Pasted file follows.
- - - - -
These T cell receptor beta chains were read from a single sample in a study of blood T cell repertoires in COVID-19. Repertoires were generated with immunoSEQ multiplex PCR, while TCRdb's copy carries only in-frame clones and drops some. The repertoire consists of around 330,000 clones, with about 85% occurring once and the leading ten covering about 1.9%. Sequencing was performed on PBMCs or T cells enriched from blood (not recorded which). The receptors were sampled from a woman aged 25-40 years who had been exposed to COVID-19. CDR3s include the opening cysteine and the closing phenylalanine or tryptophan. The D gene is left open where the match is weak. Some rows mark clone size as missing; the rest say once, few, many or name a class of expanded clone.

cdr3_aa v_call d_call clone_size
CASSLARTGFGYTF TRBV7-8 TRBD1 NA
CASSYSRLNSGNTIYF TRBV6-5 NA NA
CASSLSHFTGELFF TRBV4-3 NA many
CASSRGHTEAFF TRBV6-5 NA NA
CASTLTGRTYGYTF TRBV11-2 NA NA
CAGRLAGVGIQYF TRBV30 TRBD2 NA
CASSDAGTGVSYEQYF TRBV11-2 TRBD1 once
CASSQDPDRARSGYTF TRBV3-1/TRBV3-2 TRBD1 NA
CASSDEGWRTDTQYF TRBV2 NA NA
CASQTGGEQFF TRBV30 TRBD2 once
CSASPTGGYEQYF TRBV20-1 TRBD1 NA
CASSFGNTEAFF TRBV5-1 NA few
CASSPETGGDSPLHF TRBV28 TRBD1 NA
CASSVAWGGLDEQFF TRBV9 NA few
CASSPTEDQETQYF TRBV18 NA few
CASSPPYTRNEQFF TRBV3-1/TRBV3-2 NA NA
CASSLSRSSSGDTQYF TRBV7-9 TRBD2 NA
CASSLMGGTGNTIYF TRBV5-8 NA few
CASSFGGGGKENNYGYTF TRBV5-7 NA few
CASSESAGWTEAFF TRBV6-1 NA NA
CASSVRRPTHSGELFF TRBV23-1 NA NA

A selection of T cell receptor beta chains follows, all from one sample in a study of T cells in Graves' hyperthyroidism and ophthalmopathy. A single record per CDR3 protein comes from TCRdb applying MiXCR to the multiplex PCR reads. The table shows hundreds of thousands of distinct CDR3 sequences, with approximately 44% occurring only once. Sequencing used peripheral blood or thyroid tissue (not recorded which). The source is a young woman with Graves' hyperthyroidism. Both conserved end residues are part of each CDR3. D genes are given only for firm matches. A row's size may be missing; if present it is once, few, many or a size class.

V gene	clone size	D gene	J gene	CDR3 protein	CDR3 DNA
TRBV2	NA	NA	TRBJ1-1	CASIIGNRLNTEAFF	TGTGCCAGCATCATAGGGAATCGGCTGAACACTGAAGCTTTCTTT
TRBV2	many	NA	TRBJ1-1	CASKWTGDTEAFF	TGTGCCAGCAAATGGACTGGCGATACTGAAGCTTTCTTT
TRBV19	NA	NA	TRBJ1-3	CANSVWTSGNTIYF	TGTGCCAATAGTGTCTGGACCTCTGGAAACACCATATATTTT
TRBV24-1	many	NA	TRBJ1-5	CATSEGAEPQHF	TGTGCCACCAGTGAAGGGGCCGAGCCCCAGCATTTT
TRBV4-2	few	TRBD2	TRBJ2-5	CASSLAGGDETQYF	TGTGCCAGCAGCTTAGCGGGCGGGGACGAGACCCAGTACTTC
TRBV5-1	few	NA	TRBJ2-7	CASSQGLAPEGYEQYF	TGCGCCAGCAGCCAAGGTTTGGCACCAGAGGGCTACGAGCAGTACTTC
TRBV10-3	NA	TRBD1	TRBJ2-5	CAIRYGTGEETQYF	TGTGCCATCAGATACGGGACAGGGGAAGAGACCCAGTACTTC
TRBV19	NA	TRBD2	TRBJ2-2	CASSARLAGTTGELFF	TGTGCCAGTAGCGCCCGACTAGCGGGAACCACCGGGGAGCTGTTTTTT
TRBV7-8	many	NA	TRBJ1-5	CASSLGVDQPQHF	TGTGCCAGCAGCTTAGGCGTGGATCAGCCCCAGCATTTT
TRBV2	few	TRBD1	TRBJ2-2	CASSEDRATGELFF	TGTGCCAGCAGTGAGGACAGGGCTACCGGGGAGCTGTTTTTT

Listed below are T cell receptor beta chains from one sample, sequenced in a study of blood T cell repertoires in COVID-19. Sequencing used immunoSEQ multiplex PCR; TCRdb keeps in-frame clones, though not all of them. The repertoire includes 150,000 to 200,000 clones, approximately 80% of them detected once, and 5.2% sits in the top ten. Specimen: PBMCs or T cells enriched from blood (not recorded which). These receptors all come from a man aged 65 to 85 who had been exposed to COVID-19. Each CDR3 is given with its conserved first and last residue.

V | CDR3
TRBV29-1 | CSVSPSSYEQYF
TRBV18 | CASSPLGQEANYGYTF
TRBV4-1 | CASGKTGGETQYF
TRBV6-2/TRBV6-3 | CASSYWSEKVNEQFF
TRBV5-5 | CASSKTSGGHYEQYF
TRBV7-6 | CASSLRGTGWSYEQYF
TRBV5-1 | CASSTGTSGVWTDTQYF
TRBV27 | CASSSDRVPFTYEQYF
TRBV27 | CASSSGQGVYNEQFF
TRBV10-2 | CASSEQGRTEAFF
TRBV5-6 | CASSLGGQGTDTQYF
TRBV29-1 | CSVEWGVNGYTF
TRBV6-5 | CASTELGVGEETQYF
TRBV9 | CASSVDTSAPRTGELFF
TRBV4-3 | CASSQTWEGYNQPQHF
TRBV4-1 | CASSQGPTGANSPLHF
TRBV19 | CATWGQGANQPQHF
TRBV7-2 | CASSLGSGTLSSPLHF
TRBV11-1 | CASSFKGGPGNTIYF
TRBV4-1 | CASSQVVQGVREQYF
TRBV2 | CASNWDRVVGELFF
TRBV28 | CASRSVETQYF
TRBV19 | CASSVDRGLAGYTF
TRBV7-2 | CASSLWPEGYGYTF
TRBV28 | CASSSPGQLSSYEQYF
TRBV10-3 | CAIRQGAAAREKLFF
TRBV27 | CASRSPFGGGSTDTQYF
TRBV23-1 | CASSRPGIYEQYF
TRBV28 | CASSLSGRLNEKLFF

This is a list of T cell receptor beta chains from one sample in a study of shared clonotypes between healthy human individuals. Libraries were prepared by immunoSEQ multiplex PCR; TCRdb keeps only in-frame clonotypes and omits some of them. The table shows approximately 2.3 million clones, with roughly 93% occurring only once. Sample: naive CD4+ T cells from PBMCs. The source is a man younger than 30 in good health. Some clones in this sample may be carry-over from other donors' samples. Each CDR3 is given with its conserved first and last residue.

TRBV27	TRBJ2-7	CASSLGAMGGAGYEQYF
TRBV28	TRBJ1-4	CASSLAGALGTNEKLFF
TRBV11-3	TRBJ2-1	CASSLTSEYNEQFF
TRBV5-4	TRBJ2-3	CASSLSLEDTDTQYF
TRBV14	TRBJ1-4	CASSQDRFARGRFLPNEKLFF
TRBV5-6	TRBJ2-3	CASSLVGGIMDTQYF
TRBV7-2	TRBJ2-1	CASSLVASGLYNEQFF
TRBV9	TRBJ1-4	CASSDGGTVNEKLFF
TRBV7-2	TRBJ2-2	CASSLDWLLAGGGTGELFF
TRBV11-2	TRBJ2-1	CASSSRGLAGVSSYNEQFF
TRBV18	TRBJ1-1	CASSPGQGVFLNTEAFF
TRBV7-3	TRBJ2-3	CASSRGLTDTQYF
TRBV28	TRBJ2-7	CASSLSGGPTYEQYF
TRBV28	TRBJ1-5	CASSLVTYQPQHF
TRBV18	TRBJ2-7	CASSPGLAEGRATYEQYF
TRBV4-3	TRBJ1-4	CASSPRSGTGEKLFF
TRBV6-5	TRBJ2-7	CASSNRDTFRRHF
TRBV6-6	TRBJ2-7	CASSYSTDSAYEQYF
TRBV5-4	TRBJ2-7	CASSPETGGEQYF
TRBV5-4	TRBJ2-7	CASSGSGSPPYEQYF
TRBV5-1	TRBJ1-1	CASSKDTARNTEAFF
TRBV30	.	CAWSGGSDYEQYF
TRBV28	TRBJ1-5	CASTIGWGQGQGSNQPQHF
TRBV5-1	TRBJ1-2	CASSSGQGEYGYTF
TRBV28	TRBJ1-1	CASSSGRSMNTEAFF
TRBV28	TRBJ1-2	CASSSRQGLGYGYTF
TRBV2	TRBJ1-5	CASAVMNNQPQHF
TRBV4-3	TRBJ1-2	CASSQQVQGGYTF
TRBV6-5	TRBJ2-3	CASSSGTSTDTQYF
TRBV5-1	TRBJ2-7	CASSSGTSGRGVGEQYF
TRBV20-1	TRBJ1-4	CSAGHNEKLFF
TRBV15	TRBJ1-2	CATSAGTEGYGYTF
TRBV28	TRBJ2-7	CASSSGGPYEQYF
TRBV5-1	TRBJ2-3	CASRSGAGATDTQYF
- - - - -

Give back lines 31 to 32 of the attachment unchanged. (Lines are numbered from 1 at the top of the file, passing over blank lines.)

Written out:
TRBV5-1	few	NA	TRBJ2-7	CASSQGLAPEGYEQYF	TGCGCCAGCAGCCAAGGTTTGGCACCAGAGGGCTACGAGCAGTACTTC
TRBV10-3	NA	TRBD1	TRBJ2-5	CAIRYGTGEETQYF	TGTGCCATCAGATACGGGACAGGGGAAGAGACCCAGTACTTC